Other transportation services have also been affected by the storm. Hy-Line Cruises canceled all service between Martha’s Vineyard and Hyannis or Nantucket Friday and Saturday. JetBlue and Cape Air canceled Friday and Saturday flights. Vineyard Transit Authority bus services will be adjusted based on road conditions Saturday, although dialysis transportation service to Martha’s Vineyard Hospital has been rescheduled to Friday and Monday. 

Islanders should prepare for the possibility of power outages. According to an alert from Eversource, they are “monitoring multiple weather forecasts and preparing for a potential multi-day response to Hurricane Lee …”

“Although the storm may weaken below hurricane levels by the time it reaches New England, it will still be large and powerful enough to potentially cause significant damage to both coastal and inland areas of eastern Massachusetts,” the alert continues.

The alert stressed that high wind speeds can bring down trees and tree branches, potentially damaging electric lines and equipment. “Many trees still have leaves on the branches, and the ground is already saturated from recent heavy rains. These conditions could contribute to increased damage from the storm,” the alert states. 

Eversource is preparing for impacts to service by bringing additional resources onto the Island, spokesperson Chris McKinnon told The Times Friday. “We have about 20 line crews and five tree crews ready to work on any restoration efforts as quickly as safely possible.”

WMVY Radio on channel 88.7 FM will broadcast emergency alerts and important information in the case of an emergency event. Islanders can also sign up for CodeRED emergency messages at bit.ly/DCCodeRED. For those who may be in need of emergency shelter, check town websites for updates, or call police or fire departments for more information.

Per the Duke’s County Emergency Management Association, Islanders should take stock of home emergency kits that should include important documents, medications, health-related equipment, flashlights, batteries, non-perishables, three days worth of drinking water per person, and first aid. Be sure to stow or secure outdoor furniture, equipment, and other items. 

For those seeking shelter, St. Andrew’s Episcopal Church is opening their basement to  people who are currently unhoused or need a safe place away from the storm. Volunteer staff will be at the church from Friday to Saturday. Guest check-ins are from 5 pm to 8 pm. No guests will be permitted after 8 pm. The shelter has a capacity of 10 people.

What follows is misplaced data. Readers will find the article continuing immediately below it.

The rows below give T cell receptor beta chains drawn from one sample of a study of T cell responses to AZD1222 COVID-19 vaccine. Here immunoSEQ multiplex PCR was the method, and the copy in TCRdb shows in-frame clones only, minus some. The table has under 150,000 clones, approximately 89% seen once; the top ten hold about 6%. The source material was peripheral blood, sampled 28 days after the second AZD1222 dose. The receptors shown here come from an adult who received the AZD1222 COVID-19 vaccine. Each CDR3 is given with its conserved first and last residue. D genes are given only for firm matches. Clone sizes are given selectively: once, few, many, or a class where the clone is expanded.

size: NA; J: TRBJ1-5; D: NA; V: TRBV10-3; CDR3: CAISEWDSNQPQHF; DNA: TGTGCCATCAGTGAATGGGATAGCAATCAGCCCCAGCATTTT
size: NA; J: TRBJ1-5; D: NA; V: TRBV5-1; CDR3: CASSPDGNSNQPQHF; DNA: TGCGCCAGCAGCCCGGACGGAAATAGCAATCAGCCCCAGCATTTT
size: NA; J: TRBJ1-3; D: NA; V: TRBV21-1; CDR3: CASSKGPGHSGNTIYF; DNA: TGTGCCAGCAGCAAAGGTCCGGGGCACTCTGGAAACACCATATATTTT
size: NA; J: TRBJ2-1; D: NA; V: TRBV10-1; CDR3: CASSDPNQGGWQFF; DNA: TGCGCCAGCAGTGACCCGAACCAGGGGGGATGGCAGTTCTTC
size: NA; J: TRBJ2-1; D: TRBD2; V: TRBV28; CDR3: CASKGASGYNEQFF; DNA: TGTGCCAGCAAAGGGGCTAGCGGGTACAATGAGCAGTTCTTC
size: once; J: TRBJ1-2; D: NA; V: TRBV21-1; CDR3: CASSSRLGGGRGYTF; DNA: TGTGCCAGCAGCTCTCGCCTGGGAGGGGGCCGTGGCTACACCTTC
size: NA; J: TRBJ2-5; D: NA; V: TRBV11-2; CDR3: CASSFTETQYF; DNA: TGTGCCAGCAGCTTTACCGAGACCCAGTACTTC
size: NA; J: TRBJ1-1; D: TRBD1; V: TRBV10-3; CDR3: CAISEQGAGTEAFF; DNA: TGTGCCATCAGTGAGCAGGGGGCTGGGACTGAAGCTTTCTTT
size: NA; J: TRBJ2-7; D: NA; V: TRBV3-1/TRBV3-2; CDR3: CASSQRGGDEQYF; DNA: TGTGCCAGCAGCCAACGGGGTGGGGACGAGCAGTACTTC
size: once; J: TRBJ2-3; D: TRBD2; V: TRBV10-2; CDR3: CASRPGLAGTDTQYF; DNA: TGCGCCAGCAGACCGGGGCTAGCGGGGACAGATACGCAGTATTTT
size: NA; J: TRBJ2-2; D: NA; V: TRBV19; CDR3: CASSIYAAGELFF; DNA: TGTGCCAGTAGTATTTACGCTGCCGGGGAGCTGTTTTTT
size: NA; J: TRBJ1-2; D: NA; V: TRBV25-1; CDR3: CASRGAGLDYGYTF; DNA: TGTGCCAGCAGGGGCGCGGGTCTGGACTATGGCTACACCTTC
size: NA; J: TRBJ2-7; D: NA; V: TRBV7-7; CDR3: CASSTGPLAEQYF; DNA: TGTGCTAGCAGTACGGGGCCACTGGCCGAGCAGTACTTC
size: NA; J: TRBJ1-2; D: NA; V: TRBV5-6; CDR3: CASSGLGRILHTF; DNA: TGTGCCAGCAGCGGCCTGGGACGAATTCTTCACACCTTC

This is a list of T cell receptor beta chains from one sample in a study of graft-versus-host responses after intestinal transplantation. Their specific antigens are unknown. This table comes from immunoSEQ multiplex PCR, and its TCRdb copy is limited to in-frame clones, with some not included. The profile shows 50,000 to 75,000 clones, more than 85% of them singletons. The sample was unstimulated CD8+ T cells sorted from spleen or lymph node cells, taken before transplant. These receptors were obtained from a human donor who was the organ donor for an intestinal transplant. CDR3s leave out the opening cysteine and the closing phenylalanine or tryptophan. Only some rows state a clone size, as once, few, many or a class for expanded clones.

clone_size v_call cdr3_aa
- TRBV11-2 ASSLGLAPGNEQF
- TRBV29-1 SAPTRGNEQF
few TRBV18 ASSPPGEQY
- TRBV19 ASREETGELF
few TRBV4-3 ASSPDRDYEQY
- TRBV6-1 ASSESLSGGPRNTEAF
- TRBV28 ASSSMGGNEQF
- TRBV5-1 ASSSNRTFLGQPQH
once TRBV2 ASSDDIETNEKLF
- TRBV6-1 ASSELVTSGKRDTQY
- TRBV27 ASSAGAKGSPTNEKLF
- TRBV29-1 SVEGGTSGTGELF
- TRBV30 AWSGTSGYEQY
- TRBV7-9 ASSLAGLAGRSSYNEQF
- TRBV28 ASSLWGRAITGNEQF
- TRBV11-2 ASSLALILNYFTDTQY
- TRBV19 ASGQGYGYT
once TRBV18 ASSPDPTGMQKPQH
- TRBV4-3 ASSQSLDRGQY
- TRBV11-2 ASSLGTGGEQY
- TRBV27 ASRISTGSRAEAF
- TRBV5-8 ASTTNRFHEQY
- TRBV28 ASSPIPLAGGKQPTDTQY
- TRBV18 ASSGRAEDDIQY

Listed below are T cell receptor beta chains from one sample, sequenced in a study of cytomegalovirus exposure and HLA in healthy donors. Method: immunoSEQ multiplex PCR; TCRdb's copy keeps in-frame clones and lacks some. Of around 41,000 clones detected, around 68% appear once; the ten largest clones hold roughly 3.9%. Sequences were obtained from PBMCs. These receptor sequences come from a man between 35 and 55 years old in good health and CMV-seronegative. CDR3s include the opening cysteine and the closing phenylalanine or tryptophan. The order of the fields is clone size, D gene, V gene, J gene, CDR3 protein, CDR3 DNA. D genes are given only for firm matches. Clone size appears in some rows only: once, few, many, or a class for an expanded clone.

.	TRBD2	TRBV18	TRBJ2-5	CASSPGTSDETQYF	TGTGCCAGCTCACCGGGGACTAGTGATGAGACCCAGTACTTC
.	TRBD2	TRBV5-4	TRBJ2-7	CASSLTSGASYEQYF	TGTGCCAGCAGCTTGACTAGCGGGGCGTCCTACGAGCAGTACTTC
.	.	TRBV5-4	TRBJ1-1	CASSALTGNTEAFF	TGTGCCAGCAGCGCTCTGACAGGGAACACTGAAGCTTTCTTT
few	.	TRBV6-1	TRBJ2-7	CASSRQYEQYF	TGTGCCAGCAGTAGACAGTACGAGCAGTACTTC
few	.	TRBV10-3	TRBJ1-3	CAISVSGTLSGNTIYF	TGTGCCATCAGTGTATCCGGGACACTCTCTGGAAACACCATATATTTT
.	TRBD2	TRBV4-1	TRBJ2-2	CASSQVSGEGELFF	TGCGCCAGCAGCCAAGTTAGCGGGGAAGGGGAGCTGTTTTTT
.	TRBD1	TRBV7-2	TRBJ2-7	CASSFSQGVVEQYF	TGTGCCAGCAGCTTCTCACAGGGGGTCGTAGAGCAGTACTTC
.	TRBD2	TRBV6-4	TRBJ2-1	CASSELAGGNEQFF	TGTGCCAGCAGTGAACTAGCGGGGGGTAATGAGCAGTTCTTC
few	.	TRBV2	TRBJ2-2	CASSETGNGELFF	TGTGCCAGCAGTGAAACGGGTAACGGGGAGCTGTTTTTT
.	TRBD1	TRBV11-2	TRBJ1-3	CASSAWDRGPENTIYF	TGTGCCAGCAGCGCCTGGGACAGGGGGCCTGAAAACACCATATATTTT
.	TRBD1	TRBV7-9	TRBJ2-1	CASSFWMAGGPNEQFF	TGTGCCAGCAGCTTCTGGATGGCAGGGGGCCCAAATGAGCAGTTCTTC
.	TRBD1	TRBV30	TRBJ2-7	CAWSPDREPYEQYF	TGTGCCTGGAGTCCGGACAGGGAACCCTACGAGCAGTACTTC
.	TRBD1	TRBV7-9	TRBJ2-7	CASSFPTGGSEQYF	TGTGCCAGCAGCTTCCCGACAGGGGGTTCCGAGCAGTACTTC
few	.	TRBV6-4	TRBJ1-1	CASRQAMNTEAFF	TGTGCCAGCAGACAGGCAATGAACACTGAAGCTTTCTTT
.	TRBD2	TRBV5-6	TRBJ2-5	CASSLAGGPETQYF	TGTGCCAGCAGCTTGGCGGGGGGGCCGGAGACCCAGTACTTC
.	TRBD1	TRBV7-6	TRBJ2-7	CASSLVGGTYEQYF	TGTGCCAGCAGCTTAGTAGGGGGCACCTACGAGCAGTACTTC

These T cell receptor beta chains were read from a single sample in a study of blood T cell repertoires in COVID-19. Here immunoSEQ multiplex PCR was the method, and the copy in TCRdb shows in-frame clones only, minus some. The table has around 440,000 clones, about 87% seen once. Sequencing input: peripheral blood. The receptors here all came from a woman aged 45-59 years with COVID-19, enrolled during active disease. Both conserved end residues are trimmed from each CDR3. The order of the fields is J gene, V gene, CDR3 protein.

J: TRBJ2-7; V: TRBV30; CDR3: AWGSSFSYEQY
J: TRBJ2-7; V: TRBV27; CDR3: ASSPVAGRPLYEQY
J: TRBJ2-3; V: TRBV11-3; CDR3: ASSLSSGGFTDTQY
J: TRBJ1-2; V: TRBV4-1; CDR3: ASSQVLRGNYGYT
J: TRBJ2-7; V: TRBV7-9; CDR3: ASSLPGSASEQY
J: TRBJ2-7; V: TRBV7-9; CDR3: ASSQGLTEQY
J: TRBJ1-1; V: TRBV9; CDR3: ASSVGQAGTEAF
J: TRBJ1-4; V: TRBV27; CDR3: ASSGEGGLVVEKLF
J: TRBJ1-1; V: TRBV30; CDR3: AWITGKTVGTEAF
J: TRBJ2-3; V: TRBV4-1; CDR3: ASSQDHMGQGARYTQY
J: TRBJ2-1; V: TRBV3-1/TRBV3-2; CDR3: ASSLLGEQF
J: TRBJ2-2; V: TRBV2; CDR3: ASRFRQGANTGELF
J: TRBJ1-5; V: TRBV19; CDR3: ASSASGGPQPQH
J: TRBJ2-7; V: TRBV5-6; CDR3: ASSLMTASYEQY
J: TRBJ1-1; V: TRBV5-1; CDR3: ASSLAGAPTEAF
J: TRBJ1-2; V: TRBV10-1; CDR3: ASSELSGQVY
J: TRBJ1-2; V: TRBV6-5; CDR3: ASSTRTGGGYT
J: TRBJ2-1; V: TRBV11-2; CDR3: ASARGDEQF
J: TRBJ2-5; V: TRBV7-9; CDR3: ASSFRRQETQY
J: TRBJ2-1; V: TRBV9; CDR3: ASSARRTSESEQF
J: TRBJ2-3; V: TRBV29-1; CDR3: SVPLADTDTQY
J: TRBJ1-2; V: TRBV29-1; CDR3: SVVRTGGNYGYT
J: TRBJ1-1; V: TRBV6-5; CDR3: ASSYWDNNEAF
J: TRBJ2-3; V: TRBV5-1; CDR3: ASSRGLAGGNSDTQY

For those who need a safe place to keep their livestock, the Martha’s Vineyard Agricultural Society is offering an emergency shelter. Owners will need to provide care for their own animals during the duration of their stays, including providing bedding, food, and water. Contact the facilities manager, Chris Lyons, at facilities@mvagsoc.org for more information. Meanwhile, the Animal Shelter of Martha’s Vineyard, which can be contacted at 508-627-8662, is offering help for small pets’ emergency needs.

Anticipated weather conditions have prompted a handful of Island organizers to postpone planned events:

-Tisbury’s annual Tivoli Day Street Fair, which was set for Saturday, will now be held on Sunday, Sept. 17, the Oak Bluffs Business Association announced Thursday.

-The Martha’s Vineyard Striped Bass and Bluefish Derby’s annual Kids Day has been moved to Saturday, Sept. 24. 

-The MV NAACP has postponed their annual road race until Sunday, Sept. 17. 

-Hy-Line services between Hyannis and Martha’s Vineyard, along with direct inter-island trips between Martha’s Vineyard and Nantucket, have been canceled for both Friday and Saturday.

This is a developing story.

Abigail Rosen and Eunki Seonwoo contributed to this story.




  1. The US Navy’s FNMOC wave prediction website is the most accurate source when it comes to forecasting sea conditions. The current model runs show a SE swell in the range of 5-9 feet over the next 48 hours. Once the storm itself reaches our local waters the wind will be from the north and there is not enough fetch on a north wind for waves in the 10-15 foot range to develop.